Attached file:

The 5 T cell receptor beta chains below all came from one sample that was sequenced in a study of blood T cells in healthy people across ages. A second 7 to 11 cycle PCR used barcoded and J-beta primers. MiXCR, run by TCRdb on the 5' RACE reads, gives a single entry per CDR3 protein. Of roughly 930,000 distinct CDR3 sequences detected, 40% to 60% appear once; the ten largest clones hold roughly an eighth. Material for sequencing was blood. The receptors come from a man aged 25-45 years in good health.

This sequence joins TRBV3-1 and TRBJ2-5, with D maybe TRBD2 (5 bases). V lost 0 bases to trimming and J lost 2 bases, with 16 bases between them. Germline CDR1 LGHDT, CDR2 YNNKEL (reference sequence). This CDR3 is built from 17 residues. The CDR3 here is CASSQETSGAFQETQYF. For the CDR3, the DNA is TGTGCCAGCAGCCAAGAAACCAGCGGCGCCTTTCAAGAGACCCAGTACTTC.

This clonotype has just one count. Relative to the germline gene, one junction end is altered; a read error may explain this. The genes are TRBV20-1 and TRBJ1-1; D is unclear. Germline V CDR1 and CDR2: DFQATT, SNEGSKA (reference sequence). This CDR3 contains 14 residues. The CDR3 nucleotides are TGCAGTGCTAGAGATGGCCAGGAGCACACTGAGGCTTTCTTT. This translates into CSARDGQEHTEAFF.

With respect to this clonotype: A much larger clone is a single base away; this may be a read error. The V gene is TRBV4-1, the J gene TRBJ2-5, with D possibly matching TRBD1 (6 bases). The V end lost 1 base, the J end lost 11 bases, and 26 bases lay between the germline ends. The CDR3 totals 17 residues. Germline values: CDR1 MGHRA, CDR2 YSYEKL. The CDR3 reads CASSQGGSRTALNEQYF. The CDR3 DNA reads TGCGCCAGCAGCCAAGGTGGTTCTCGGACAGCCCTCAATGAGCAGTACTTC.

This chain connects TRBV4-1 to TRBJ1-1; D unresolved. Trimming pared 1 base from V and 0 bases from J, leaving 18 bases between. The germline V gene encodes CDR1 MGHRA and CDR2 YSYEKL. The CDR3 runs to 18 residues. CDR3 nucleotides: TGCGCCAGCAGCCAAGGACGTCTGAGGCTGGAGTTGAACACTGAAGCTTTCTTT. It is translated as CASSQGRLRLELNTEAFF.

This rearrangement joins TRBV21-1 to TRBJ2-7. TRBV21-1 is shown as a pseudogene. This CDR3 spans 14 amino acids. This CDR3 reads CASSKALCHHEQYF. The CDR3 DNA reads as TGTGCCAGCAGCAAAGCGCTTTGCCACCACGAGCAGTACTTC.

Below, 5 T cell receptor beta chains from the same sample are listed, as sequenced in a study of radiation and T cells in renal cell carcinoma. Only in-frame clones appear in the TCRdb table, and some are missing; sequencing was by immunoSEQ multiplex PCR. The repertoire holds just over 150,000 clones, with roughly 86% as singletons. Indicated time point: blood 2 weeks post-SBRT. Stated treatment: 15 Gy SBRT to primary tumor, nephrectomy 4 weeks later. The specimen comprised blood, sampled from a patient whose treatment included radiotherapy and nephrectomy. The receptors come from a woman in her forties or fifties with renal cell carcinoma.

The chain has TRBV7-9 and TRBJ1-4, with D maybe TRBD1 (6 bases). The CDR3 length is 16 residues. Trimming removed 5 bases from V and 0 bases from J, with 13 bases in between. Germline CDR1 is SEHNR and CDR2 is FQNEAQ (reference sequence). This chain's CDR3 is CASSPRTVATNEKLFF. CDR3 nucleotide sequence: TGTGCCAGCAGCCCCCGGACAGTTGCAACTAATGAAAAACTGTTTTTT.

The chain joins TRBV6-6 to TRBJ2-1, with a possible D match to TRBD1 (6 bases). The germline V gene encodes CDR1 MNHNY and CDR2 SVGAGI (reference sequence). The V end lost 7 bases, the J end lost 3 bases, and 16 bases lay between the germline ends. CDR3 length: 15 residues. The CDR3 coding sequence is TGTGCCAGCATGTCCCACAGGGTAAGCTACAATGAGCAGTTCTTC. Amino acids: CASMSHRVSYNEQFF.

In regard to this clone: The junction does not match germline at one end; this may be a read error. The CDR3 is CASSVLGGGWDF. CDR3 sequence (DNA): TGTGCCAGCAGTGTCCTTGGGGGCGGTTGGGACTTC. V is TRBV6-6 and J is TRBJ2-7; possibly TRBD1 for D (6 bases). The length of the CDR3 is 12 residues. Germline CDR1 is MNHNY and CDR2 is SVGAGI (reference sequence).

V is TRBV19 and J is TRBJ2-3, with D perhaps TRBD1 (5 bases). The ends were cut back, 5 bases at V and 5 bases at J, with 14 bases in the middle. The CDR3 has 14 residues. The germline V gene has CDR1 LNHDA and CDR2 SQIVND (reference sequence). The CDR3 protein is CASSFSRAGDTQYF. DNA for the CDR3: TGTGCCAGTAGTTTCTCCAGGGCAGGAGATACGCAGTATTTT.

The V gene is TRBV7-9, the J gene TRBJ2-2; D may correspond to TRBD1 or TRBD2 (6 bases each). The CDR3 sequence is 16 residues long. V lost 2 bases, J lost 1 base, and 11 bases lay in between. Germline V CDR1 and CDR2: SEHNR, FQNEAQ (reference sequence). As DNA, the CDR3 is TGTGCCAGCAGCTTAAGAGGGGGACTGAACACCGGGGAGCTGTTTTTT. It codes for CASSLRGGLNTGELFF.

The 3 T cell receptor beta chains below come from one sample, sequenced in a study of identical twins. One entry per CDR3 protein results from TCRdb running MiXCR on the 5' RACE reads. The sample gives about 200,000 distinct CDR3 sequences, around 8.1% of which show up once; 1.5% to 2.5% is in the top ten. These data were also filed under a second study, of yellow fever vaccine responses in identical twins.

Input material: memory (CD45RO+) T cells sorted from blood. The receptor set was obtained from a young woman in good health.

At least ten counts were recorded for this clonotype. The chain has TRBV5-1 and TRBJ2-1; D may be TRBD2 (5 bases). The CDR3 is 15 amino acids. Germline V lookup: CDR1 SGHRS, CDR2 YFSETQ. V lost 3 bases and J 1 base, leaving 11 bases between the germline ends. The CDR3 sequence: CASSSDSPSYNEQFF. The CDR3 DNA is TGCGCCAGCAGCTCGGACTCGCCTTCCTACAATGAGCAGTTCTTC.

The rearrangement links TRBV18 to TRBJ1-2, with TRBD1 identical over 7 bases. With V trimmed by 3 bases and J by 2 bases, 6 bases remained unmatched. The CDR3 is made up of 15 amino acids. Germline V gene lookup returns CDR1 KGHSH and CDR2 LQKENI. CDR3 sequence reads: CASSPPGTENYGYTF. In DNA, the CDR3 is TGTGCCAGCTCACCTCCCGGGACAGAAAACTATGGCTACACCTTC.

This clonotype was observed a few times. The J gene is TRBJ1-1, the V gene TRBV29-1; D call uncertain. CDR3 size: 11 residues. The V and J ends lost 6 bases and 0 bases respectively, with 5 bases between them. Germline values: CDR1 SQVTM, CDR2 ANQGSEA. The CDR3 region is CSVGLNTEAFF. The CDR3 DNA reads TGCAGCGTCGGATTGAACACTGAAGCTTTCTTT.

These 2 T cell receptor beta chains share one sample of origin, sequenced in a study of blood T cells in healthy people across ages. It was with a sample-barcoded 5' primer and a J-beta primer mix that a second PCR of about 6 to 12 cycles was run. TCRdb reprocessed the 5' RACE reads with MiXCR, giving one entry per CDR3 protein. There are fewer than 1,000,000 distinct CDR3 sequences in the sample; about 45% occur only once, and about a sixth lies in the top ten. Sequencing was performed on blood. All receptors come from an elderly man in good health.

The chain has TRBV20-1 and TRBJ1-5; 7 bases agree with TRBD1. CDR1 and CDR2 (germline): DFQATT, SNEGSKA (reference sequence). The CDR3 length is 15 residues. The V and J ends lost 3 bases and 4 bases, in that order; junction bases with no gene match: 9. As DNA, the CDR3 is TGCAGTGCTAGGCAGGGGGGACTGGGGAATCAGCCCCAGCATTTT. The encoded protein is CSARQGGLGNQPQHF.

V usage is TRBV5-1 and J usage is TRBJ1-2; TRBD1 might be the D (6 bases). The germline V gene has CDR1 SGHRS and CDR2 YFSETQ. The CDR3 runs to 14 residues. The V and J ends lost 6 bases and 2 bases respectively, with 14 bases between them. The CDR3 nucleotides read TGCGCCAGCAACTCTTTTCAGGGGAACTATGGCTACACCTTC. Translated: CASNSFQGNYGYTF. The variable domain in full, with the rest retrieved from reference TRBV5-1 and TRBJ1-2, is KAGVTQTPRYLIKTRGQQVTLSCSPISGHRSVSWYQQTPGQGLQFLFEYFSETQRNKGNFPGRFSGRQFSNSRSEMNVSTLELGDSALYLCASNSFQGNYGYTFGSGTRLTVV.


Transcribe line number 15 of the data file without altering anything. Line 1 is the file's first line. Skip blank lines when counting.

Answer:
At least ten counts were recorded for this clonotype. The chain has TRBV5-1 and TRBJ2-1; D may be TRBD2 (5 bases). The CDR3 is 15 amino acids. Germline V lookup: CDR1 SGHRS, CDR2 YFSETQ. V lost 3 bases and J 1 base, leaving 11 bases between the germline ends. The CDR3 sequence: CASSSDSPSYNEQFF. The CDR3 DNA is TGCGCCAGCAGCTCGGACTCGCCTTCCTACAATGAGCAGTTCTTC.